In 2016, the Chicago Cubs ended one of the longest championship droughts in professional sports, winning the World Series for the first time in more than a century. While the victory represented a momentous occasion for professional baseball and the city of Chicago, it may not be the most interesting World Series the Cubs have been involved in from a historical perspective.
The Cubs franchise, playing one of its last seasons as the Chicago White Stockings, made its first World Series appearance in 1885 following an impressive 87-25 regular season. The White Stockings faced off against the American League champion St. Louis Browns. The teams contested seven games in four cities, including an opening game in Chicago that was suspended due to darkness after eight innings, with the score tied at five runs apiece. Perhaps more strangely, the following day’s game in St. Louis ended with a White Stockings forfeit. Chicago, leading 5-4 in the sixth inning, left the field in protest of an umpire ruling, which resulted in the forfeit.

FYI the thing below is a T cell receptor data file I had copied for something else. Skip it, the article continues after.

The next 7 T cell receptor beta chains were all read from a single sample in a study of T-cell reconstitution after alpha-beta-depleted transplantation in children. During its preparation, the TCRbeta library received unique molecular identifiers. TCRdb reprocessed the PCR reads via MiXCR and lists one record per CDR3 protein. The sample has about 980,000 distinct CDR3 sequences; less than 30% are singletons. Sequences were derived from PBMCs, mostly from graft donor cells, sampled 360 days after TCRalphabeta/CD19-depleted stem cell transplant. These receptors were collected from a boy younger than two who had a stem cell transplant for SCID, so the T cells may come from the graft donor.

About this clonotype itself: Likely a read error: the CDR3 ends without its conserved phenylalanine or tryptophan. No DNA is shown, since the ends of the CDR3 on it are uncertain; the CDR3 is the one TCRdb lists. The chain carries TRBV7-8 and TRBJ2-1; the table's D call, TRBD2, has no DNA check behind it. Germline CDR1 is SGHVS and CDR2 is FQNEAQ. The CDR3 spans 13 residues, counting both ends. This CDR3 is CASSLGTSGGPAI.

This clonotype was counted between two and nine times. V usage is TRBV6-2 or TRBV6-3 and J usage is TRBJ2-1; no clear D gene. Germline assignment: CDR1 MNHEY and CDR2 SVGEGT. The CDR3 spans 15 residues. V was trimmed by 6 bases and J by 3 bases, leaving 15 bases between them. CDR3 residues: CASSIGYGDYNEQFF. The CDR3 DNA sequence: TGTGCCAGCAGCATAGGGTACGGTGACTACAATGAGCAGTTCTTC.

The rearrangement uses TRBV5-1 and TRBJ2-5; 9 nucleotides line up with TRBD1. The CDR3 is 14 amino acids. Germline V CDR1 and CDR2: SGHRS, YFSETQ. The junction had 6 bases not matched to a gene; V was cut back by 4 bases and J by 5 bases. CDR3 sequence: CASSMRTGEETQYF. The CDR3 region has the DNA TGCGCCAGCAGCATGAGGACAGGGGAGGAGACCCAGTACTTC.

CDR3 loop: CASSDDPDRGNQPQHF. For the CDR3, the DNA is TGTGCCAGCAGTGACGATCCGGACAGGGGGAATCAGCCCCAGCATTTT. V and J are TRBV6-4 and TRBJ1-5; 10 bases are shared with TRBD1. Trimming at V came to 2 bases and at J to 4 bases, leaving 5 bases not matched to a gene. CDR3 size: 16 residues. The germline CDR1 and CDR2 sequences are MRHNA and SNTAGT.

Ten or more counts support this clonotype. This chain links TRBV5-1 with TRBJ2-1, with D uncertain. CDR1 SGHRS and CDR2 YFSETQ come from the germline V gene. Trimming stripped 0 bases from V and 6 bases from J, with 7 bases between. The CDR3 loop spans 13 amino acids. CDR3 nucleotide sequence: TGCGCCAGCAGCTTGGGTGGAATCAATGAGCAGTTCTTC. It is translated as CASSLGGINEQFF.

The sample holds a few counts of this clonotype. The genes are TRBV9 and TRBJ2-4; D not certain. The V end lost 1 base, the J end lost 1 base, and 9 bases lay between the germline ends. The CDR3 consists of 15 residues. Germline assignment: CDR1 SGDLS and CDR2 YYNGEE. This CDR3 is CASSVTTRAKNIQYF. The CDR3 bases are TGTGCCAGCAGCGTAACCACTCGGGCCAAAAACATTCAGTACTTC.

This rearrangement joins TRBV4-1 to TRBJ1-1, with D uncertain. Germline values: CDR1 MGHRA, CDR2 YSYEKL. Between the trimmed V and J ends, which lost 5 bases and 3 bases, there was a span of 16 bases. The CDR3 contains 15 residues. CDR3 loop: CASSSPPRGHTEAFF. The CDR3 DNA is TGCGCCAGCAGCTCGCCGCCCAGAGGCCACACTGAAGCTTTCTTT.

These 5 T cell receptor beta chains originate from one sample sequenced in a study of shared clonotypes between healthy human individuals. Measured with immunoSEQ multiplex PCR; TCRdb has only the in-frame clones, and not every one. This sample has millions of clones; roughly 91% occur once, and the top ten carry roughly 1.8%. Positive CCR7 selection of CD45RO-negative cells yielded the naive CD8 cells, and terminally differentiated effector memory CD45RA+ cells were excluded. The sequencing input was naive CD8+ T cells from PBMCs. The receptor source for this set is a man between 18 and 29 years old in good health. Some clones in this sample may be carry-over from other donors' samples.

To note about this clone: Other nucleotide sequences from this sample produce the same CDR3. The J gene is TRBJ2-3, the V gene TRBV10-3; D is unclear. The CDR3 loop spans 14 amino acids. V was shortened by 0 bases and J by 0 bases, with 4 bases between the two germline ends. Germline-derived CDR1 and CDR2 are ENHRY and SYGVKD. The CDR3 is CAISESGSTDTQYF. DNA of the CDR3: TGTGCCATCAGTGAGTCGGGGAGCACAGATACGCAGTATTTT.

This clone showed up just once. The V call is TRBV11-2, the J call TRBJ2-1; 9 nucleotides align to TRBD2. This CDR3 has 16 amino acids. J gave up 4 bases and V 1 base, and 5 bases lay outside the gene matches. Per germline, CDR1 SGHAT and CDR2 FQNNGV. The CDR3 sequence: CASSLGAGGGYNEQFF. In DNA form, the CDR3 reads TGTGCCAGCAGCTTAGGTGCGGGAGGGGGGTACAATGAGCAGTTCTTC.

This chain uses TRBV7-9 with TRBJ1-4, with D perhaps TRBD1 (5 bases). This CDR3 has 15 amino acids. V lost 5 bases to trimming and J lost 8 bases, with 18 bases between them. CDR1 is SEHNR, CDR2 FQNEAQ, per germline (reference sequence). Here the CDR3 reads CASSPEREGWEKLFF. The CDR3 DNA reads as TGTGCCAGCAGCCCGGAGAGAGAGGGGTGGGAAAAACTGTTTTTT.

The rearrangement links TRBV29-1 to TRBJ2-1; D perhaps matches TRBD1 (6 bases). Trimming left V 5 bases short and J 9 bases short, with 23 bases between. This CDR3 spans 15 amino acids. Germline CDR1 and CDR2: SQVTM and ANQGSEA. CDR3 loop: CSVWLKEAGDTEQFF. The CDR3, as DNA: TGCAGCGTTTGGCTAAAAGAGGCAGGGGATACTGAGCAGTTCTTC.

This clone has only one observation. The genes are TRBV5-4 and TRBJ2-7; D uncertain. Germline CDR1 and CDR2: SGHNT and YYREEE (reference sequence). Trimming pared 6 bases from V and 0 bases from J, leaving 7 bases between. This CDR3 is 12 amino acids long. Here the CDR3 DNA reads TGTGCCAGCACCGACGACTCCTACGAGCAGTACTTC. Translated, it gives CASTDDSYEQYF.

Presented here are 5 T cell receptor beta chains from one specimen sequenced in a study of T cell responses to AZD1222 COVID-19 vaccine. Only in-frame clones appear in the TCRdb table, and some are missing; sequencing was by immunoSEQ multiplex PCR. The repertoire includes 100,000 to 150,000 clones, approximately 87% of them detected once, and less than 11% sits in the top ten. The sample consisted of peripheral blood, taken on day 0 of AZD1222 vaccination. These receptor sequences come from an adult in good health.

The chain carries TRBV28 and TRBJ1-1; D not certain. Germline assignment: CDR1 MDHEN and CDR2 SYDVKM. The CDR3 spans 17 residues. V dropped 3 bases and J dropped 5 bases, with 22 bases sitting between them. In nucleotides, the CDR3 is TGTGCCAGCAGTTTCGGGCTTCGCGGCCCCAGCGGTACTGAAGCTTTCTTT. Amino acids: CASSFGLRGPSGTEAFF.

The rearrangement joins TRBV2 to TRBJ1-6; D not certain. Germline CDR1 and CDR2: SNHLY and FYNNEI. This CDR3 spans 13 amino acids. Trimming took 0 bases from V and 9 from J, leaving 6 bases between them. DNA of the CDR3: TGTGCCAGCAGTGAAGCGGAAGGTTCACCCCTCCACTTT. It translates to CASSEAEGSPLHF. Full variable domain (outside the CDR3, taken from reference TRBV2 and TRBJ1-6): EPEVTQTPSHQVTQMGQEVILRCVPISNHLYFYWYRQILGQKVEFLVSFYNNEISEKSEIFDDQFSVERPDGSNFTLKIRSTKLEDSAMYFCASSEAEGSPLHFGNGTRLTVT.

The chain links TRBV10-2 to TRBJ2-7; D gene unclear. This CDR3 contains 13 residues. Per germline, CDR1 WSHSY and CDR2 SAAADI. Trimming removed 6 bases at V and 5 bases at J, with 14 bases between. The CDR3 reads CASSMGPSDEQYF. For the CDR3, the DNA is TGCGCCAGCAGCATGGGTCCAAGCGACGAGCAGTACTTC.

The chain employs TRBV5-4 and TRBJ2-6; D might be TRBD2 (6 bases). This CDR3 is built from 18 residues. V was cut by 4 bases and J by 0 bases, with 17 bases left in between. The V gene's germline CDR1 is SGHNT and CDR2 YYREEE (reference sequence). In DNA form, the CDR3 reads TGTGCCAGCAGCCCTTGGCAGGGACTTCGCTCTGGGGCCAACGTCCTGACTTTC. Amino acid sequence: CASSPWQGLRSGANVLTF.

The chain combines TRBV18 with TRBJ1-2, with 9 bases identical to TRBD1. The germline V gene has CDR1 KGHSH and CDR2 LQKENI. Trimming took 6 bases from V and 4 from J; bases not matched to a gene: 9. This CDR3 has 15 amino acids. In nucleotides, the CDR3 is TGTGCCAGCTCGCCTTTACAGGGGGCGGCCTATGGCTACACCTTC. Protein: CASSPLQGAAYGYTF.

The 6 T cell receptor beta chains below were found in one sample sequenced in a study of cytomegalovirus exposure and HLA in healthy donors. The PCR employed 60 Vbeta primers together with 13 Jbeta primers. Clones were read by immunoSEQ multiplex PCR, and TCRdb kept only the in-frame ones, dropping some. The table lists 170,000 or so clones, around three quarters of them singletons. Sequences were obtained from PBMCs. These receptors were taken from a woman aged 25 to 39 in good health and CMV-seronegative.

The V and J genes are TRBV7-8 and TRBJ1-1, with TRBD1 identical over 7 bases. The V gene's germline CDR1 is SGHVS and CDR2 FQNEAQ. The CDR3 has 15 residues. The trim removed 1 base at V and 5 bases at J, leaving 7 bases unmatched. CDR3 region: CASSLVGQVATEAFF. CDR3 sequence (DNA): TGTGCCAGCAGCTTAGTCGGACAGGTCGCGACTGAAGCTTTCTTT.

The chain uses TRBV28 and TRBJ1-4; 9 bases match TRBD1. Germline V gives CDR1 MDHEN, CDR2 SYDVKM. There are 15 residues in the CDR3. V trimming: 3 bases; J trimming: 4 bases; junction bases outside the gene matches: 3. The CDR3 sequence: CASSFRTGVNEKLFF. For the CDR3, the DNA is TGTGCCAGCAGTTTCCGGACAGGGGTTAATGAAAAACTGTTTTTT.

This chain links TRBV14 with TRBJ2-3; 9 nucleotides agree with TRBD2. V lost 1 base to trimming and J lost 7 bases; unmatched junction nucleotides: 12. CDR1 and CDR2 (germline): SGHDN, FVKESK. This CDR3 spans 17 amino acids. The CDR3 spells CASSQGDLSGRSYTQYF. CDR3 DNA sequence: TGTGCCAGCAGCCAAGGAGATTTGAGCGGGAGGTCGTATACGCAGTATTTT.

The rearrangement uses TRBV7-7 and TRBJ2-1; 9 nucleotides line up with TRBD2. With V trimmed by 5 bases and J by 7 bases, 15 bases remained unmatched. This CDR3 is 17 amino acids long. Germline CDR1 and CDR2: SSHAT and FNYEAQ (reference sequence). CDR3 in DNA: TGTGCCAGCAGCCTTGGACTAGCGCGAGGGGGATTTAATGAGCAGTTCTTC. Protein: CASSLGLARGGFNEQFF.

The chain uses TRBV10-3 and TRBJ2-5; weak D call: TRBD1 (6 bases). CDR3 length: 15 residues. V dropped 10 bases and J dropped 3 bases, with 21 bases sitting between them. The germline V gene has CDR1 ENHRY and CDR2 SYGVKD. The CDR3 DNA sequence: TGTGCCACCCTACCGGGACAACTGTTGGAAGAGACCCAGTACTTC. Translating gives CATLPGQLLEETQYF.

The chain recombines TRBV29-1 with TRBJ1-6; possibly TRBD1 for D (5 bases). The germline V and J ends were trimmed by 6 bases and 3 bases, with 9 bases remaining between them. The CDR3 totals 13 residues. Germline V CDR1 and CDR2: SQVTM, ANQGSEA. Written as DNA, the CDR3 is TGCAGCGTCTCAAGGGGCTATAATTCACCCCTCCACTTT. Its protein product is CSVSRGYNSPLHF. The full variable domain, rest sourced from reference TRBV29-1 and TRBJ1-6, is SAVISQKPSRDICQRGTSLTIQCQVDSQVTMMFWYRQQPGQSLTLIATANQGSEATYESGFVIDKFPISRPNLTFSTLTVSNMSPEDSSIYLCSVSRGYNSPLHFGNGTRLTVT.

Remaining in St. Louis for Games 3 and 4, the home team won 7-4 and 3-2, respectively. Game 5, played at Recreation Park in Pittsburgh, was also suspended due to darkness. However, Chicago’s 9-2 lead after seven innings was enough for a victory. The series moved to Cincinnati for Game 6, which Chicago again won by a score of 9-2, this time in a full nine innings. The final game of the series saw the Browns upend the White Stockings 13-4.
Chicago, discounting the Game 2 result, viewed the series as tied at three games each, while St. Louis claimed an outright victory. The series was ultimately declared a 3-3-1 tie, with the teams splitting the prize money.